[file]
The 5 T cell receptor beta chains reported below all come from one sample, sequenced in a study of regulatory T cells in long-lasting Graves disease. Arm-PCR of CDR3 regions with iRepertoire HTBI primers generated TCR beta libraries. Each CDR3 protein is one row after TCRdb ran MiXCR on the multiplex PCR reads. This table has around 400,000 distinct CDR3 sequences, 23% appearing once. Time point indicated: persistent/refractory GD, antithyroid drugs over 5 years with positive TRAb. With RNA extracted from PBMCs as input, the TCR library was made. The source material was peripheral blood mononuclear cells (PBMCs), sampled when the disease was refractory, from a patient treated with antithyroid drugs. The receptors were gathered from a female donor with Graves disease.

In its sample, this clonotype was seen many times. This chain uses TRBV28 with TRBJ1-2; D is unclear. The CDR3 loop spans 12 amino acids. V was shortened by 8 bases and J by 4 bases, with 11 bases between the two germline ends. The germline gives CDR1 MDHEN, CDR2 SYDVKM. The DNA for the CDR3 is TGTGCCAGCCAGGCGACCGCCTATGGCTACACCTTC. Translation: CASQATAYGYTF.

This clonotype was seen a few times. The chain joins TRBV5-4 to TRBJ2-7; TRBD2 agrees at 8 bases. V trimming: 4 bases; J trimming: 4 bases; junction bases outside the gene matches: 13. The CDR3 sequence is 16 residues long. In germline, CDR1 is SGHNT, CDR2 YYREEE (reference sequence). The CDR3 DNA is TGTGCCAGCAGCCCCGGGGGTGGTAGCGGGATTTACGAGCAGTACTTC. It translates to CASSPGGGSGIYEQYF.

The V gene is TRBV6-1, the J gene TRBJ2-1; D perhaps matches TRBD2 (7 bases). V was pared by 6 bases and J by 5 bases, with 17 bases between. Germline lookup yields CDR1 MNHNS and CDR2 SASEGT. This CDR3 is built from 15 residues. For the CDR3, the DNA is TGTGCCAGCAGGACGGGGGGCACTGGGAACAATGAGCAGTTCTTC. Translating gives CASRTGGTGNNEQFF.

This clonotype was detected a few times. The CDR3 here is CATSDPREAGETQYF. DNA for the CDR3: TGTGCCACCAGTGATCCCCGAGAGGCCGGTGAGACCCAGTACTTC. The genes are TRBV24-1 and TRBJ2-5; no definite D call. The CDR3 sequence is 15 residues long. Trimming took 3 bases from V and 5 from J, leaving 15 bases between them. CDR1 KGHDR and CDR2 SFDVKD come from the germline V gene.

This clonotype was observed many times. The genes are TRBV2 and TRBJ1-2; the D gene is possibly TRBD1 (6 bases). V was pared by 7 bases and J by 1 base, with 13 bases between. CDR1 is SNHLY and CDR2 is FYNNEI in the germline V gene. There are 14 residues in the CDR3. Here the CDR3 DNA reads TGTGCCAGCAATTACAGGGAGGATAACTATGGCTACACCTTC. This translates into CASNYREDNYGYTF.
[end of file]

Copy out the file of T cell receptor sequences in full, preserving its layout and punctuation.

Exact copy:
The 5 T cell receptor beta chains reported below all come from one sample, sequenced in a study of regulatory T cells in long-lasting Graves disease. Arm-PCR of CDR3 regions with iRepertoire HTBI primers generated TCR beta libraries. Each CDR3 protein is one row after TCRdb ran MiXCR on the multiplex PCR reads. This table has around 400,000 distinct CDR3 sequences, 23% appearing once. Time point indicated: persistent/refractory GD, antithyroid drugs over 5 years with positive TRAb. With RNA extracted from PBMCs as input, the TCR library was made. The source material was peripheral blood mononuclear cells (PBMCs), sampled when the disease was refractory, from a patient treated with antithyroid drugs. The receptors were gathered from a female donor with Graves disease.

In its sample, this clonotype was seen many times. This chain uses TRBV28 with TRBJ1-2; D is unclear. The CDR3 loop spans 12 amino acids. V was shortened by 8 bases and J by 4 bases, with 11 bases between the two germline ends. The germline gives CDR1 MDHEN, CDR2 SYDVKM. The DNA for the CDR3 is TGTGCCAGCCAGGCGACCGCCTATGGCTACACCTTC. Translation: CASQATAYGYTF.

This clonotype was seen a few times. The chain joins TRBV5-4 to TRBJ2-7; TRBD2 agrees at 8 bases. V trimming: 4 bases; J trimming: 4 bases; junction bases outside the gene matches: 13. The CDR3 sequence is 16 residues long. In germline, CDR1 is SGHNT, CDR2 YYREEE (reference sequence). The CDR3 DNA is TGTGCCAGCAGCCCCGGGGGTGGTAGCGGGATTTACGAGCAGTACTTC. It translates to CASSPGGGSGIYEQYF.

The V gene is TRBV6-1, the J gene TRBJ2-1; D perhaps matches TRBD2 (7 bases). V was pared by 6 bases and J by 5 bases, with 17 bases between. Germline lookup yields CDR1 MNHNS and CDR2 SASEGT. This CDR3 is built from 15 residues. For the CDR3, the DNA is TGTGCCAGCAGGACGGGGGGCACTGGGAACAATGAGCAGTTCTTC. Translating gives CASRTGGTGNNEQFF.

This clonotype was detected a few times. The CDR3 here is CATSDPREAGETQYF. DNA for the CDR3: TGTGCCACCAGTGATCCCCGAGAGGCCGGTGAGACCCAGTACTTC. The genes are TRBV24-1 and TRBJ2-5; no definite D call. The CDR3 sequence is 15 residues long. Trimming took 3 bases from V and 5 from J, leaving 15 bases between them. CDR1 KGHDR and CDR2 SFDVKD come from the germline V gene.

This clonotype was observed many times. The genes are TRBV2 and TRBJ1-2; the D gene is possibly TRBD1 (6 bases). V was pared by 7 bases and J by 1 base, with 13 bases between. CDR1 is SNHLY and CDR2 is FYNNEI in the germline V gene. There are 14 residues in the CDR3. Here the CDR3 DNA reads TGTGCCAGCAATTACAGGGAGGATAACTATGGCTACACCTTC. This translates into CASNYREDNYGYTF.